For now, accept the defaults and continue the install. When everything finishes don’t let the installer run sysprep. Also, before you shutdown, edit the
C:\Program Files (x86)\Cloudbase Solutions\Cloudbase-Init\conf and make it look something like this:
[DEFAULT] username=Admin groups=Administrators inject_user_password=true plugins=cloudbaseinit.plugins.windows.sethostname.SetHostNamePlugin,cloudbaseinit.plugins.windows.createuser.CreateUserPlugin,cloudbaseinit.plugins.windows.networkconfig.NetworkConfigPlugin,cloudbaseinit.plugins.windows.sshpublickeys.SetUserSSHPublicKeysPlugin,cloudbaseinit.plugins.windows.extendvolumes.ExtendVolumesPlugin,cloudbaseinit.plugins.windows.userdata.UserDataPlugin network_adapter= config_drive_raw_hhd=true config_drive_cdrom=true bsdtarpath=C:Program Files (x86)Cloudbase SolutionsCloudbase-Initbinbsdtar.exe verbose=true logdir=C:Program Files (x86)Cloudbase SolutionsCloudbase-Initlog logfile=cloudbase-init.log
Now disable the Windows firewall:
All the connections to this server will be controlled the security groups in OpenStack. Also, we should allow RDP access:
Now we can shutdown, by manually running sysprep again:
C:\Windows\System32\sysprep\sysprep.exe /generalize /oobe /shutdown
Step 3. Upload Image To OpenStack
Now for the easy part! Let’s convert the image to a qcow2, and push it into glance:
# qemu-img convert -c -f raw -O qcow2 /var/lib/libvirt/images/win7.img ./win7.qcow2
# glance image-create --name="Windows 7 (x86_64)" --is-public=True --container-format=bare --disk-format=qcow2 --file=./win7.qcow2
When the upload completes, log into Horizon and verify the image is available:
Then try creating a new instance — and don’t forget to set the Admin password:
It will take a bit to spin up due to the size (around 4 GB). When the task completes, head over to the instances console and verify you have Windows 7 running [Note: you may need to update the product key in the console on the first boot]:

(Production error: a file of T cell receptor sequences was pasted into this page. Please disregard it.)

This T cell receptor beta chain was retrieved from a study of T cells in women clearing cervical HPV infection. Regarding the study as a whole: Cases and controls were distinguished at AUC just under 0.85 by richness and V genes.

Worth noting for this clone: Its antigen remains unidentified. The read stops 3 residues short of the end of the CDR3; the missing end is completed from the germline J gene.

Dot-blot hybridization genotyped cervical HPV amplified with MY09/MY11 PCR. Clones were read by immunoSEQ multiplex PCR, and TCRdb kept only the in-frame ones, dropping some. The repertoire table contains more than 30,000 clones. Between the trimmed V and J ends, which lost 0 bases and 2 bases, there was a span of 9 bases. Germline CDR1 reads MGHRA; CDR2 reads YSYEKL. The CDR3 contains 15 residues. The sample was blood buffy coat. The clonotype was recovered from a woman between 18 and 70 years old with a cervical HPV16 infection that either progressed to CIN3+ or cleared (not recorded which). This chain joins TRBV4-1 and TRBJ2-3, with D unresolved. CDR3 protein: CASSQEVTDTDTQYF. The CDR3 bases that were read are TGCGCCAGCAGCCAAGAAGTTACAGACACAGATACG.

Now you can provision a static ip and edit your OpenStack security group to add port 3389 (RDP). Now sit back, and test connecting to your instance from something fun like an iPad :)
Now you have a fully functional Windows 7 OpenStack image! With this you can start down the road to a slick OpenStack VDI solution. The first steps on that path are using this image to make a few customized snapshots for the various user groups in your company. These could include system wide changes particular to each division, like customized software or settings. With a little automation magic, you can take these base images, along with persistent volumes tied to each user, and create a nifty “stateless” VDI environment:
In the above example, the user requests a VDI instance. A cloud automation tool communicates with OpenStack to provision a new win7 instance, and attach the user’s persistent storage. The user then accesses the desktop through RDP, VNC, or SPICE. When they are finished, they log off and the instance is destroyed. The user’s data, living in a cinder volume, will be reattached on the next session to a new fresh image. The user gets a brand new instance, and known “perfect state” every time they log in. This could be bad news for PC support :) The BYOD movement should not be underestimated either. Employees favor it, it cuts IT costs, and arguably leads to increased productivity. With cloud VDI, you can answer one of the most important risks in BYOD — maintaining control. No more lost/stolen devices, user corrupted systems, mawlware, or viruses. Just transient desktops and data. Anytime, anywhere, any device.